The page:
by Frederick Pollack

In places with traditional
respect for education, torturers
like to be called “professor,”
but usually prefer “doctor.”
In poor places with tight schedules,
they are sometimes forced to bunk down
in the same rooms as their clients.
They commandeer schools, hotels,
apartment buildings, monasteries,
even yachts, to demonstrate
the priority of, the unadmitted
need society has for,
their craft. When a reigning power
farms work out to them
in secret flights at dead of night, they feel
excitement at being included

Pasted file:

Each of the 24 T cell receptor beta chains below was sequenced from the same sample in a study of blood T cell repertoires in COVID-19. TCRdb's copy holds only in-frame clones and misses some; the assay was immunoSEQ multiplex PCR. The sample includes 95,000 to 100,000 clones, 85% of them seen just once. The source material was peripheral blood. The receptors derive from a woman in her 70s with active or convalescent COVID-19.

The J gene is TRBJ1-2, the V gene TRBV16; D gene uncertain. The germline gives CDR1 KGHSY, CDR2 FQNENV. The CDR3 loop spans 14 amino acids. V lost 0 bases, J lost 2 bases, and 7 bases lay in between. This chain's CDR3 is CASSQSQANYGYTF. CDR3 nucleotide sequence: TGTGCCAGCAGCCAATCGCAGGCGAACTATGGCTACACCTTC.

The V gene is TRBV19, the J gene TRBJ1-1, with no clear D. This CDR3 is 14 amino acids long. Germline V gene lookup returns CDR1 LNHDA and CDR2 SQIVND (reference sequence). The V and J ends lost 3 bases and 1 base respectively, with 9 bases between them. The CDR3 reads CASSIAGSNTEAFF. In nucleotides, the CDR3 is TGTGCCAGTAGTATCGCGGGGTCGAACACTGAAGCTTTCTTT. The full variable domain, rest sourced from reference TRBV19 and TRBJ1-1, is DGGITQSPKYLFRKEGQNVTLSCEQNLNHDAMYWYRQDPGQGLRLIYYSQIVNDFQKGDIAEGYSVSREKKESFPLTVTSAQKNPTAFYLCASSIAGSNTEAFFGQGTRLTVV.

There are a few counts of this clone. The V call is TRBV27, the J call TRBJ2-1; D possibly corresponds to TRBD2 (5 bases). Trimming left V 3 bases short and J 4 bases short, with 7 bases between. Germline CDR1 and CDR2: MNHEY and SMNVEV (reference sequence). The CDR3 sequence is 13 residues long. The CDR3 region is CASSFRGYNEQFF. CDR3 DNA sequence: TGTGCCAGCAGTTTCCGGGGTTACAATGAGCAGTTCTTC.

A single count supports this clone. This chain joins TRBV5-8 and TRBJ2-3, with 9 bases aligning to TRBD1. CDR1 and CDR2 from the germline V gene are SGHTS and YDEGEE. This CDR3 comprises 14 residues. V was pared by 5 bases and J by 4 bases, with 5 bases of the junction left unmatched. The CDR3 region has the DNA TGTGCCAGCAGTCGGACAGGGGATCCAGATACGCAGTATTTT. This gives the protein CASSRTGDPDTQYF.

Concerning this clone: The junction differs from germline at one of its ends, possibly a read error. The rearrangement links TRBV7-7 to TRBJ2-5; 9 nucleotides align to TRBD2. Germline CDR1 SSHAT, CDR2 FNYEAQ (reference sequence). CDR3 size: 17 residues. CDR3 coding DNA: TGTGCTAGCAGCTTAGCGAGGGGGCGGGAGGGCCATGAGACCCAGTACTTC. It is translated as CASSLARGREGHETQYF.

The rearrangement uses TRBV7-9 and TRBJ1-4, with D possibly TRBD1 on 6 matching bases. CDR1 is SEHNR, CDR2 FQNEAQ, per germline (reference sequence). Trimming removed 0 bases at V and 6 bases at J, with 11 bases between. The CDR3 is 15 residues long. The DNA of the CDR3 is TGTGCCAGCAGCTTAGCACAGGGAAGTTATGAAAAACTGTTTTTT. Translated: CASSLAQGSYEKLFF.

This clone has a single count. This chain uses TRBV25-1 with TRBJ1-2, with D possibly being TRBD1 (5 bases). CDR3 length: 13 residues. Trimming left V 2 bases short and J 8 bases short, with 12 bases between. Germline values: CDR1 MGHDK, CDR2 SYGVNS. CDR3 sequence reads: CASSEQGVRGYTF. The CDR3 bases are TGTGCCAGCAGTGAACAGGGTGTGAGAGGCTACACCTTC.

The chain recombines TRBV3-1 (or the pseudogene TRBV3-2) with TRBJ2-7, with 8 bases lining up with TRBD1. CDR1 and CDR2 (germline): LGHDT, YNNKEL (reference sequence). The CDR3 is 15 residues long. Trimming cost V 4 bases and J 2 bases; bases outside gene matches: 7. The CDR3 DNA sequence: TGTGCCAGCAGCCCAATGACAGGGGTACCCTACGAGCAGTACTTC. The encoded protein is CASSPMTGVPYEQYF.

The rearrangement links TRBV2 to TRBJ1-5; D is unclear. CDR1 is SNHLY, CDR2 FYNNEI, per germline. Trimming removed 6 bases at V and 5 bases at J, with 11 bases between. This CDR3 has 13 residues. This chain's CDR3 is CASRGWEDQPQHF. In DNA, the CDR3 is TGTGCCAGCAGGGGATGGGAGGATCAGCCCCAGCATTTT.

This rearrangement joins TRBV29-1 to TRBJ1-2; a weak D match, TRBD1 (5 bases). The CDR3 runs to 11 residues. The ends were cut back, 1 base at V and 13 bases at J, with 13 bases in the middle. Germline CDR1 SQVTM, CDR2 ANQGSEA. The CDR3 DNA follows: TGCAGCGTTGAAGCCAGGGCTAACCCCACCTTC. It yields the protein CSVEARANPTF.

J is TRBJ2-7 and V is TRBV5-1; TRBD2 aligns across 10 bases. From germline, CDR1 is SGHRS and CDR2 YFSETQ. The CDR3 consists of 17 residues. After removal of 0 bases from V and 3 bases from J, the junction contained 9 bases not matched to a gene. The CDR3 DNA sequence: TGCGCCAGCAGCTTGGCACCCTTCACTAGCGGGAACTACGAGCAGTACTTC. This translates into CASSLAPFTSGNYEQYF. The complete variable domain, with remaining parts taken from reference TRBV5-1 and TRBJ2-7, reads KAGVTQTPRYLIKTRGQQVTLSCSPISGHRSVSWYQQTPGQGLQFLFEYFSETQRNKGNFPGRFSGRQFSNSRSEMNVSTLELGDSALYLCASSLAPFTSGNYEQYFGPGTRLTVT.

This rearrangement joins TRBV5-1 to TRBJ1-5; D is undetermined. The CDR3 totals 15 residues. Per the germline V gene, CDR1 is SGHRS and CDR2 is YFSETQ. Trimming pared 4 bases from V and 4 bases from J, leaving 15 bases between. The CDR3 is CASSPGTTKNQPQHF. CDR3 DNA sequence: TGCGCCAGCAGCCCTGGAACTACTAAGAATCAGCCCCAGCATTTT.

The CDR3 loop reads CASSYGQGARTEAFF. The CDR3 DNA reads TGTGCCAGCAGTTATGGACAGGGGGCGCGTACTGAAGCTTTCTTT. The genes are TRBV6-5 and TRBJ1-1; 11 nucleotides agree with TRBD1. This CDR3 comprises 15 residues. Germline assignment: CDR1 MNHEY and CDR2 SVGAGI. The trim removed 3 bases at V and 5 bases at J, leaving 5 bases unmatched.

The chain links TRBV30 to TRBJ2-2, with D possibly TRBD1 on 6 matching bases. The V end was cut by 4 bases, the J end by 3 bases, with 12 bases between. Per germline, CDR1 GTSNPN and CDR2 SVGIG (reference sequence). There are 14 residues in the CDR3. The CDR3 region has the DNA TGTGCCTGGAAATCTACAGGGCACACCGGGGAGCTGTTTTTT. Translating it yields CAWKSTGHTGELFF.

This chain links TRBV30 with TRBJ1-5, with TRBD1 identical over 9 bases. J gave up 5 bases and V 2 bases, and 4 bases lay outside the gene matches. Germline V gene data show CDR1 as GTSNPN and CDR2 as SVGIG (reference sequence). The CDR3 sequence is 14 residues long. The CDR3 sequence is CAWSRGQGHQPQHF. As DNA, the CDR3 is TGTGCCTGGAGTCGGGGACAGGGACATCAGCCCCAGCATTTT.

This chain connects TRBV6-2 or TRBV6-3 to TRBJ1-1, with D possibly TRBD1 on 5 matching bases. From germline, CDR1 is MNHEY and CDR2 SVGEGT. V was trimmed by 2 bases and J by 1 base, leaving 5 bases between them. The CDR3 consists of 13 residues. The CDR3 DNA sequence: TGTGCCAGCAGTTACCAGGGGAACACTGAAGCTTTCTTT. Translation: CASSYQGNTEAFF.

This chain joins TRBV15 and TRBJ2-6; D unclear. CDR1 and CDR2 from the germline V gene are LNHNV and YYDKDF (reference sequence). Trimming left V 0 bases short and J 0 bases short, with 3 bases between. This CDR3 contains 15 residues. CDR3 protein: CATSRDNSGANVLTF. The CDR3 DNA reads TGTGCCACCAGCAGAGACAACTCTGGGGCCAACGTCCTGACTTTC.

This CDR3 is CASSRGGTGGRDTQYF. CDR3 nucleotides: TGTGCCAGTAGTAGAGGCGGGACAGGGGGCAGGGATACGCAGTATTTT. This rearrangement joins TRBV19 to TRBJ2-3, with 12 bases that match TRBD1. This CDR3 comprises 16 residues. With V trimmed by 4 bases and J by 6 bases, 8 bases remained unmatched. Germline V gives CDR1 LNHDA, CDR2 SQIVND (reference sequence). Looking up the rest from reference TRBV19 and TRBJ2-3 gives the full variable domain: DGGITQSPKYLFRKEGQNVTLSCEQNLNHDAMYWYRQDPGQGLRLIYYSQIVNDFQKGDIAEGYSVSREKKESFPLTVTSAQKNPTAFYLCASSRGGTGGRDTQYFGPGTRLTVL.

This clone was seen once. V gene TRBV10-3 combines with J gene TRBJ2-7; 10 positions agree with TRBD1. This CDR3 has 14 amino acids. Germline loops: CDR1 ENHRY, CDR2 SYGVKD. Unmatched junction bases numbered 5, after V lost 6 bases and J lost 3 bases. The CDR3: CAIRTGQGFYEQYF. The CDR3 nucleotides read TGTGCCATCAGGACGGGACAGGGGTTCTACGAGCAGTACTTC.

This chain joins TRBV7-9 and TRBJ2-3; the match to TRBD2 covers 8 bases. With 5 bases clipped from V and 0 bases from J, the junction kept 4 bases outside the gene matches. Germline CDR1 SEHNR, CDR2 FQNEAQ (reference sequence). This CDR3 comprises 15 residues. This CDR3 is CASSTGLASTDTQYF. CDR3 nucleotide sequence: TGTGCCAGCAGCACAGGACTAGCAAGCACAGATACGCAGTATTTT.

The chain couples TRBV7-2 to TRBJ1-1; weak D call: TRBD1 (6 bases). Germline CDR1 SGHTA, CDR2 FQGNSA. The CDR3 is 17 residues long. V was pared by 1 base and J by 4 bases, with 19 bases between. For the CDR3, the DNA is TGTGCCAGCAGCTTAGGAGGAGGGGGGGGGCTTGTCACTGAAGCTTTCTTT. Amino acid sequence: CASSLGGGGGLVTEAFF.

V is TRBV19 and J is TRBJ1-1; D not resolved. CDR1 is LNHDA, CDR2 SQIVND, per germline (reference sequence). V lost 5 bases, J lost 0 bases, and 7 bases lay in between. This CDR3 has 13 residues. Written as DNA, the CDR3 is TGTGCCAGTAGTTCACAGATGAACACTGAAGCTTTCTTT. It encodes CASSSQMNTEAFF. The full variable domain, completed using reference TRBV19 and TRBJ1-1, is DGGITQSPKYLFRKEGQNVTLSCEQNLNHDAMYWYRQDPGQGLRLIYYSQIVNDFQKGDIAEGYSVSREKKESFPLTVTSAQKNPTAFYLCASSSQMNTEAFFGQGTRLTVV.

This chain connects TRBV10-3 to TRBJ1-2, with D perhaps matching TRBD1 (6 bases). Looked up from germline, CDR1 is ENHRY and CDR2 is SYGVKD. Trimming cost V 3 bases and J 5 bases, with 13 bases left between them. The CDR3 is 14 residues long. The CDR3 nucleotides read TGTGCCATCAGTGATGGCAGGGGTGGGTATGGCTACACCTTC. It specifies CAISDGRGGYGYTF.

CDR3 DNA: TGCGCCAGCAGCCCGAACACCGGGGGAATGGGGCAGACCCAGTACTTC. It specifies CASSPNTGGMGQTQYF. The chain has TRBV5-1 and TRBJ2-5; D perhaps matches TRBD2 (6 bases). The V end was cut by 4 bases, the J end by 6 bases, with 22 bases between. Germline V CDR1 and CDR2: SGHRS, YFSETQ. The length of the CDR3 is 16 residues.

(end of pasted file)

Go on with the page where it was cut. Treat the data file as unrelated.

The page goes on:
in a global enterprise, but also
the resentment, even cynicism, known
to any subcontractor. Torturers
think much upon God, and invoke
His name at all hours. They are famously
kind to their wives and dote upon
their children. They could speak
with surprising sophistication about
the uncertainty of all knowledge,
the pretextuality of every
text. Despite the distorted
image of them held
by people who depend on them, they are often
sensitive men – intensely sensitive
to pain. And to that nameless
yearning, suppressed
by the demands of maturity and order
in the depths of every soul;
relating which would resemble
an undeliverable
letter addressed “To Whom It May Concern.”

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